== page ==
The Under Painting



Wikipedia defines the underpainting partially as :In art, an underpainting is an initial layer of paint applied to a ground, which serves as a base for subsequent layers of paint. 

The underpainting helps you to establish the values of your final painting.  Basically it’s usually a one or maybe two colour sketch painting that you use to paint over with your final colours.  Here’s an example of an underpainting with the final painting started on top of it.


This painting is no where near completion.  You can see the areas of the painting that have only a brownish ( burnt umber) colour. This is the underpainting used to define the shape and the values of the painting.  The values refer to the light and dark of the painting.

There is no rule saying you must have an underpainting.  If , for example, you are painting a cartoon image with flat opaque colour you wouldn’t have to have an underpainting.

I mostly use a thinned, almost watery mix of paint and water ( you can add matte medium if you like if you are worried about the initial paint ‘bonding’ to you canvas or board.)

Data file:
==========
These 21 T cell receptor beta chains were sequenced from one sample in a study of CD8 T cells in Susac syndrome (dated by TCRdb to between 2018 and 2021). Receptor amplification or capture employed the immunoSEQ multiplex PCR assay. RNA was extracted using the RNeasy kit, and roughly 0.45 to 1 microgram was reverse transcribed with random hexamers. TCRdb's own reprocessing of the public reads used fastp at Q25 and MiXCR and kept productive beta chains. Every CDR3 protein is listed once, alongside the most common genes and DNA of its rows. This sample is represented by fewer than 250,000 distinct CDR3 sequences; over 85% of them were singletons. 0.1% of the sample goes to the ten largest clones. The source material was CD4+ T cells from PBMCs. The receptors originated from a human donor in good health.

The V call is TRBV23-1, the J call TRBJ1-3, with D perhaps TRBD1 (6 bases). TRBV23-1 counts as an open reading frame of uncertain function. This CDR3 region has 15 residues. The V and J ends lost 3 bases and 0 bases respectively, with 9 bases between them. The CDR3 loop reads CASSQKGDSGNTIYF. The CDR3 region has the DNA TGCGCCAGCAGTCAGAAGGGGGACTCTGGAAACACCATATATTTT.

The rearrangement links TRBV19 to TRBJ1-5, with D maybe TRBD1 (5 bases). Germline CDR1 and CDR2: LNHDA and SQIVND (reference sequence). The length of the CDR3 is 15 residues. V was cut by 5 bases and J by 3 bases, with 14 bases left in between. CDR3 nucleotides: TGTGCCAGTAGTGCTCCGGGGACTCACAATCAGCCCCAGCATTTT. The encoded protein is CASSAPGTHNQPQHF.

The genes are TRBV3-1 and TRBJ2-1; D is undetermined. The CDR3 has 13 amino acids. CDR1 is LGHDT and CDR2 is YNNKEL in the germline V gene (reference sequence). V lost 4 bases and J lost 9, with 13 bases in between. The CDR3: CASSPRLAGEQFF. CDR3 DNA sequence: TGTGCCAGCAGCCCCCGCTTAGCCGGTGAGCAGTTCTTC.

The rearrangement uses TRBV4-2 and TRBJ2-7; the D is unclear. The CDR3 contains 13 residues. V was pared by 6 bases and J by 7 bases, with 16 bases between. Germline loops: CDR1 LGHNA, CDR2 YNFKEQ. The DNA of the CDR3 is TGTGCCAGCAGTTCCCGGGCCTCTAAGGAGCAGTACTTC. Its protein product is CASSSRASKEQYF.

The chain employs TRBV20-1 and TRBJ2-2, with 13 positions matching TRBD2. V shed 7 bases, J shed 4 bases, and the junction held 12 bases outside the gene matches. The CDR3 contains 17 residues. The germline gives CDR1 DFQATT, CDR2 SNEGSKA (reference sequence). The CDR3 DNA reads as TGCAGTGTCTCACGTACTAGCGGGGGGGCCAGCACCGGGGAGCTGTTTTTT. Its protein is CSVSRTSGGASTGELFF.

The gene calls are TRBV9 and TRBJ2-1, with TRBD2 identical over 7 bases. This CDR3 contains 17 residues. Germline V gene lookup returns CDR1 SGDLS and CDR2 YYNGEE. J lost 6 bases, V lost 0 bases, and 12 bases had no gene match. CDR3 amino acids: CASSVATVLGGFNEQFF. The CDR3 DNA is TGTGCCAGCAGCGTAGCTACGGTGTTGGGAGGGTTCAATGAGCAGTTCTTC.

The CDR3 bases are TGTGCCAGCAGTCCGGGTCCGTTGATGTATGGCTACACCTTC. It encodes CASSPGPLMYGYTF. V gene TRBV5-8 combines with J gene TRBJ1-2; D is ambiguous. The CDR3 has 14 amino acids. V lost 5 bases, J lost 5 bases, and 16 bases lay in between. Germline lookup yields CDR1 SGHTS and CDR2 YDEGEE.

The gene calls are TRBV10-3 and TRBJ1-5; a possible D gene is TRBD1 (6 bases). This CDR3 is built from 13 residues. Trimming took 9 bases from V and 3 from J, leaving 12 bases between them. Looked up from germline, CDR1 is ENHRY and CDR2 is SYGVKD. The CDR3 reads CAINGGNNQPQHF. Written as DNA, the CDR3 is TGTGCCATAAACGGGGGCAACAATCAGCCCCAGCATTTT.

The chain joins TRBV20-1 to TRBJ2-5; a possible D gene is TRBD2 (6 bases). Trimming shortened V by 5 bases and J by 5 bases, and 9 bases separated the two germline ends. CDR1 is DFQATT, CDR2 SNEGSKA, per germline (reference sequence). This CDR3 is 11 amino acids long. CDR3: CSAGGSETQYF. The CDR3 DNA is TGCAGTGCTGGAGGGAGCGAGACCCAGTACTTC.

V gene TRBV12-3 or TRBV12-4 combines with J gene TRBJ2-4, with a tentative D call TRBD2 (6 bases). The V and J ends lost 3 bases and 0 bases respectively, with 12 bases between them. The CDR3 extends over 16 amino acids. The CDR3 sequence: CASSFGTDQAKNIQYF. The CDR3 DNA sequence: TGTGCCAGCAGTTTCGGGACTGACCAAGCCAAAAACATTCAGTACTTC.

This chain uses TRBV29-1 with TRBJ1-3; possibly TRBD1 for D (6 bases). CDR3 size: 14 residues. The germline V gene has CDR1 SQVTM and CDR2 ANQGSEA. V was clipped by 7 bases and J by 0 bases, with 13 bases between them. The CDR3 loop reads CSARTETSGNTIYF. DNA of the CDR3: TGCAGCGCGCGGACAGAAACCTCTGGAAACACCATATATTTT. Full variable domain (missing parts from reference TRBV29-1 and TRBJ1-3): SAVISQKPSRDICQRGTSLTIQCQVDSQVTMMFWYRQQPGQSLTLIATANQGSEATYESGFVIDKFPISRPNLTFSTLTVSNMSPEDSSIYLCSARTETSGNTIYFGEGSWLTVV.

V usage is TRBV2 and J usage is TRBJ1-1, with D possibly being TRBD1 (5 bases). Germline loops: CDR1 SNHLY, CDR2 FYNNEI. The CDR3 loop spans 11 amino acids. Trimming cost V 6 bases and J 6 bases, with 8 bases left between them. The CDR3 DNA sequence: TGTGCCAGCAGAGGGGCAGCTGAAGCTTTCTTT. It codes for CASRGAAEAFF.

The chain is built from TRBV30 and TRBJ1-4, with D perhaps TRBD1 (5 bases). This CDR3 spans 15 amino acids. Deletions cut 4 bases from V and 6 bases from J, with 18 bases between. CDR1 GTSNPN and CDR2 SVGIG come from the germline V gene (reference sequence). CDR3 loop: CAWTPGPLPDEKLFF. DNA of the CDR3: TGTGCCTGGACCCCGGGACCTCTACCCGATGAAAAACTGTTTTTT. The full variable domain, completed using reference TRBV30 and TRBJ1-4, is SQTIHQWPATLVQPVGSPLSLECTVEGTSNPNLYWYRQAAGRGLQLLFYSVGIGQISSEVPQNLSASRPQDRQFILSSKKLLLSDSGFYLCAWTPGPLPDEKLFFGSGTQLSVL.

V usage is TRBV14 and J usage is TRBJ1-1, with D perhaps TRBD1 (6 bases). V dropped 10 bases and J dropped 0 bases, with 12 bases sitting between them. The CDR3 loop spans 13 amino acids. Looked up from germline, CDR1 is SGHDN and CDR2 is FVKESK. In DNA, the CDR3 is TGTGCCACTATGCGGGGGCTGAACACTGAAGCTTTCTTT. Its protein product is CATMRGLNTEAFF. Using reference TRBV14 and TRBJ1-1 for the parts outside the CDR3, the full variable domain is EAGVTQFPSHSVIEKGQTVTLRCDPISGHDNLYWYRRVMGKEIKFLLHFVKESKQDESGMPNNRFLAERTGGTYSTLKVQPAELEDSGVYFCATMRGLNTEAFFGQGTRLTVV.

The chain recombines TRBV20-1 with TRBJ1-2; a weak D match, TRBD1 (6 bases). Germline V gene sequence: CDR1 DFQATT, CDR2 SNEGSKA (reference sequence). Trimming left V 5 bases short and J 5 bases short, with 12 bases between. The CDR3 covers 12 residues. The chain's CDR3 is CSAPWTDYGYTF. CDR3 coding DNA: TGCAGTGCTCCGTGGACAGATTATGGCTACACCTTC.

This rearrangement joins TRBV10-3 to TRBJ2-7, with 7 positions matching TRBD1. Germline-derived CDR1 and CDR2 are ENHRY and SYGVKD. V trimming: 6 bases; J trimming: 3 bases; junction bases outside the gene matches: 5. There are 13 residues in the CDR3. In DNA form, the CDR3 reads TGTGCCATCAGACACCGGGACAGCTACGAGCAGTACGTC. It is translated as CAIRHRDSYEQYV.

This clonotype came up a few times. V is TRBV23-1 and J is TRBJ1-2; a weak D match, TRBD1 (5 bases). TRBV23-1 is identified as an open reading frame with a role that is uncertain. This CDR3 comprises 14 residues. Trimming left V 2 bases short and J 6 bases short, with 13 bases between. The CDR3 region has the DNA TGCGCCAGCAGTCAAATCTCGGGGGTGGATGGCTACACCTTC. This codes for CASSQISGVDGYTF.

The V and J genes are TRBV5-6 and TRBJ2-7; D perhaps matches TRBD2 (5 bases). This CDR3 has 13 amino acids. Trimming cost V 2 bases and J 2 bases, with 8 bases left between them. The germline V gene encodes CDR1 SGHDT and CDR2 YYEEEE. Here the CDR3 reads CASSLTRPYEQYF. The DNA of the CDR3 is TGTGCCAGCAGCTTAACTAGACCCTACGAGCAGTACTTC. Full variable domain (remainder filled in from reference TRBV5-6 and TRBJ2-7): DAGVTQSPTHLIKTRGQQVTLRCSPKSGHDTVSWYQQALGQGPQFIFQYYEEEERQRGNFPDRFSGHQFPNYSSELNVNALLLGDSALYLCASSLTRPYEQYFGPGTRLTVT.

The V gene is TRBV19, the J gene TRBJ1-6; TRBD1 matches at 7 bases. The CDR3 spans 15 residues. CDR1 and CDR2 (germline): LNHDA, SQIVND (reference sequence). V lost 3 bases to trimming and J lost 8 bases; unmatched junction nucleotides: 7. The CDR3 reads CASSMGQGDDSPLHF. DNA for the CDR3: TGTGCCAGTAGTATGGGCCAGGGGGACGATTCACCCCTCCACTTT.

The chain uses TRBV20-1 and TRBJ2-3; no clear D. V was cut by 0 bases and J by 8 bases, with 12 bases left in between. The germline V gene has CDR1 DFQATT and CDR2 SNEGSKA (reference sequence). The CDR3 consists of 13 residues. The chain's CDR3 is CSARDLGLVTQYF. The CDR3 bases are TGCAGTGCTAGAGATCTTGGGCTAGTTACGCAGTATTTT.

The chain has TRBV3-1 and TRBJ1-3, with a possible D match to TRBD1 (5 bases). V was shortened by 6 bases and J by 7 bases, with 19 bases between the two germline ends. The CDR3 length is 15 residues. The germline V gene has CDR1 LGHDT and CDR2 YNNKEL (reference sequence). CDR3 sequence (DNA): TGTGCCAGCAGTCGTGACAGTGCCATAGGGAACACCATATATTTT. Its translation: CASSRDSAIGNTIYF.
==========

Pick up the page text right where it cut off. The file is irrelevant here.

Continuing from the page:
The nice thing is that whether you do an oil painting or a water based acrylic painting you can use acrylic as the basis for the underpainting.  This is because oil paints will adhere or stick to water based paint…but not the other way around.

Here is another example of an underpainting in which I used two colours.  This had to be adjusted because as you can see I got the direction of the light source wrong in the lower right foreground.  In fact the final painting had some major changes.


So as you can see the underpainting is kind of the “unsung Hero”-the Under dog , if you will, that serves a real purpose but gets very little appreciation.

See ya next time!  Happy Painting…o…and underpainting!


6 comments on “The Under Painting

  1. Great explanation!

    The underpainting can be incredibly useful alright. Just recently, I finished a complicated interior scene with multiple elements and light sources. It was one of those compositions that make you ask yourself “Where do I even begin?”

    It was helpful to wash the whole canvas with a thin coat of Raw Umber, and pull out the lightest areas to start to get a feel of the whole thing. Working monochromatically like that gave me a real toe-hold, so to speak

    Here’s how the painting came out:

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